Gannon University Continues Series to Raise Awareness of Concussions

Posted: November 6, 2017

Brian Hainline, M.D. Senior Vice President and Chief Medical Officer of the National Collegiate Athletic Association (NCAA) Sports Science Institute, will address Gannon University students, faculty and staff Nov. 7 at 11 a.m. The presentation will be held in the Yehl Room of the Waldron Campus Center, 124 W. Seventh St. and is the second of two lectures about the growing danger of concussions. 

Concussion awareness has become an increasingly important topic in the United States, with millions of mild traumatic brain injuries happening each year. According to a poll by the University of Pittsburgh Medical Center, nearly nine out of 10 adults in the U.S. cannot correctly define a concussion.

As the NCAA's first Chief Medical Officer, Hainline oversees the NCAA Sport Science Institute, a national center of excellence whose mission is to promote and develop safety, excellence and wellness in college student-athletes, and to foster life-long physical and mental development. The NCAA Sport Science Institute works collaboratively with member institutions and centers of excellence across the United States.

For over 25 years, Hainline has been actively involved in sports medicine. He co-authored Drugs and the Athlete, and played a pivotal role in the development of drug testing and education protocols worldwide.  He has served on the New York State Athletic Commission, the USOC Sports Medicine Committee, and was a founding member of the Executive Committee of the American Academy of Neurology Sports Neurology Section, where he serves as vice-chair. Hainline has been instrumental in the development of health and safety standards in tennis, both nationally and internationally. He was Chief Medical Officer of the U.S. Open Tennis Championships for 16 years, and then served as Chief Medical Officer of the U.S.Tennis Association before moving to the NCAA. He is chair of the International Tennis Federation Sport Science & Medicine Commission, and oversaw the rollout of international wheelchair tennis competitions, a sport for which he wrote the rules of eligibility for both para- and quad-tennis. Hainline is a Clinical Professor of Neurology at New York University School of Medicine and Indiana University School of Medicine. He is an author of several peer-reviewed journal articles and medical textbook chapters. In addition to Drugs and the Athlete, he is co-editor of Neurological Complications of Pregnancy (1st and 2nd edition), and he is author of USTA Drug Education Handbook, Back Pain Understood, and Positioning Youth Tennis for Success.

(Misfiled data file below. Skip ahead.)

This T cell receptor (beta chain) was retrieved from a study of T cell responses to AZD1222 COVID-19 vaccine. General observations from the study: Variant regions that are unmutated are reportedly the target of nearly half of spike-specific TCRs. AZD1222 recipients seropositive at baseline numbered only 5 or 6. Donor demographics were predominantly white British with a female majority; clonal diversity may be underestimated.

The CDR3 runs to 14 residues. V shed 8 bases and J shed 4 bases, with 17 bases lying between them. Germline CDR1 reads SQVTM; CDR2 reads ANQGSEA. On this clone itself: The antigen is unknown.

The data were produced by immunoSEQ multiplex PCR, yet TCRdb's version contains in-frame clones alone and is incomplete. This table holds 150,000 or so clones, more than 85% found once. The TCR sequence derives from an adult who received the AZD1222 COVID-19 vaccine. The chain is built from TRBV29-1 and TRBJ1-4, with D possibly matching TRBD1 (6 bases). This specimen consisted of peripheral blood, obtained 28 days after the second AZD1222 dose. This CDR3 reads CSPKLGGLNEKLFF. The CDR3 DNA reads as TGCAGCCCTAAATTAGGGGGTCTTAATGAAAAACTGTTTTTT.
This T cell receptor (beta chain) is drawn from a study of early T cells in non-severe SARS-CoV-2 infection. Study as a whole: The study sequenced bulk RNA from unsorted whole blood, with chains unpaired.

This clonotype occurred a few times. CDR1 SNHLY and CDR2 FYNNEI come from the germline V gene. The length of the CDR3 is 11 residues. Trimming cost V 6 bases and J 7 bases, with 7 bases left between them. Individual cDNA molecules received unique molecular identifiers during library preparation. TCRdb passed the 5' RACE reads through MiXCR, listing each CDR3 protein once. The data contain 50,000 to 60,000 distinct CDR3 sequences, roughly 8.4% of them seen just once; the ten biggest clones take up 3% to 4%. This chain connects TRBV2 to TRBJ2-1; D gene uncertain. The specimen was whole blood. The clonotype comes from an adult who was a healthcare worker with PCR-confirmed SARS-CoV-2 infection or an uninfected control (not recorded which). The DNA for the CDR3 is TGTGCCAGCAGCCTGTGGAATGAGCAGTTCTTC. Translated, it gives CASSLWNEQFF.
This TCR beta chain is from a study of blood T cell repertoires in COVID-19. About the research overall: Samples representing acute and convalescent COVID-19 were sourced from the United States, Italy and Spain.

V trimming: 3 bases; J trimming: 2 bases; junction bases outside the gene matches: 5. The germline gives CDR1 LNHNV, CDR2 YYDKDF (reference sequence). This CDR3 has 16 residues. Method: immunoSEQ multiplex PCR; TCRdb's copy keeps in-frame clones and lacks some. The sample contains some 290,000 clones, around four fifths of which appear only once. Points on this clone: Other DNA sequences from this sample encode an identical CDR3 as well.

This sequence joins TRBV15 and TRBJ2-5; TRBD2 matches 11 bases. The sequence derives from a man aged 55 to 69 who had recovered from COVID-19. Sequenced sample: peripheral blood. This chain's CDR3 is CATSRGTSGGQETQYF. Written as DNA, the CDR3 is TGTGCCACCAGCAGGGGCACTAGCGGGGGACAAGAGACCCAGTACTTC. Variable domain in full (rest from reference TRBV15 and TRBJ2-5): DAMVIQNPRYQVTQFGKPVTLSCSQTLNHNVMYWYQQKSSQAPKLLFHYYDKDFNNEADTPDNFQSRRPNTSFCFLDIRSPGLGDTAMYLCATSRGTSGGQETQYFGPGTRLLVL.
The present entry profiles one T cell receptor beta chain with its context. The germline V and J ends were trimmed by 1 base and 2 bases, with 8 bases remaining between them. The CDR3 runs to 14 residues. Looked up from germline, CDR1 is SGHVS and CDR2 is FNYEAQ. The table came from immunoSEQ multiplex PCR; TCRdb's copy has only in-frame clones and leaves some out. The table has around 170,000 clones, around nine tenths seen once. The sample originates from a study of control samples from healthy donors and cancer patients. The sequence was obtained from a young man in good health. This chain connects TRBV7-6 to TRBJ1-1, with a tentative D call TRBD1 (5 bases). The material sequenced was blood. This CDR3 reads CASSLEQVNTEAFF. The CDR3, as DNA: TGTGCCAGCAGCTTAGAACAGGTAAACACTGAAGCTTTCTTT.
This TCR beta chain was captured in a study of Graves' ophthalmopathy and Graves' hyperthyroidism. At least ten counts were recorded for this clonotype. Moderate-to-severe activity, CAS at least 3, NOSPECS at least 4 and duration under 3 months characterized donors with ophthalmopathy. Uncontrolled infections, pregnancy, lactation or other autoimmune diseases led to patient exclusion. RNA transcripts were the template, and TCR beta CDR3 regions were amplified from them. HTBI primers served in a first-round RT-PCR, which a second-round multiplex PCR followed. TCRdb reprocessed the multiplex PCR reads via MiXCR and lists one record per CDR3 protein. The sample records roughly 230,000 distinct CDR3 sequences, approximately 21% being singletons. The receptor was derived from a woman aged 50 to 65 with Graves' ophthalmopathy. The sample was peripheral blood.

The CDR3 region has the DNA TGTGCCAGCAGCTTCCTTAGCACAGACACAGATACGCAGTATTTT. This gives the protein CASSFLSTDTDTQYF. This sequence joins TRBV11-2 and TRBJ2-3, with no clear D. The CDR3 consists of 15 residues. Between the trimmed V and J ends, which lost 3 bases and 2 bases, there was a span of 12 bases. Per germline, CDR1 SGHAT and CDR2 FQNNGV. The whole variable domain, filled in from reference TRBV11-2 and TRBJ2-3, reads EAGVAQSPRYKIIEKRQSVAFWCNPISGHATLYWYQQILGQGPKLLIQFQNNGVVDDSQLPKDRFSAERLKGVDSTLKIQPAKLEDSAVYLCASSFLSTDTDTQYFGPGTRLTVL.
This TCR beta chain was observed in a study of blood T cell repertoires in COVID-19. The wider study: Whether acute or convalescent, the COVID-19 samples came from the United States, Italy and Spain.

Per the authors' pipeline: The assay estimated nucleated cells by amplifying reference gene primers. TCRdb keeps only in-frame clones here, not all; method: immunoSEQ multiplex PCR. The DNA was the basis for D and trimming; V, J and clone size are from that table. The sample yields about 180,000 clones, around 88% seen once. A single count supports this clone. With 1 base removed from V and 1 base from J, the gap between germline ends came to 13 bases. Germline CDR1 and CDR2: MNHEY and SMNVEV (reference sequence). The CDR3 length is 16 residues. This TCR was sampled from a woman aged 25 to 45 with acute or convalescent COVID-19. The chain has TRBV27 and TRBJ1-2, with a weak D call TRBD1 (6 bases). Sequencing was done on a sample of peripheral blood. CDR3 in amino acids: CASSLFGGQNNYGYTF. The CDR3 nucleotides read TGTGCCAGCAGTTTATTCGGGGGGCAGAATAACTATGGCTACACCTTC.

The lecture is sponsored by Gannon University's Master of Athletic Training, Doctor of Physical Therapy, Psychology, Sport and Exercise Science departments, and its Human Performance Laboratory with funding from a Pennsylvania Athletic Trainers' Society research grant and a Gannon University Faculty Development Grant.

"In concussions, there may be no outward signs that are visible to the general population so general concussion knowledge may be lacking in untrained individuals," said Kathleen Williams, instructor of sport and exercise science and an organizer of the series. "We want to increase awareness of this problem and give faculty and staff information on how to recognize the symptoms of both acute concussions and post-concussion syndrome."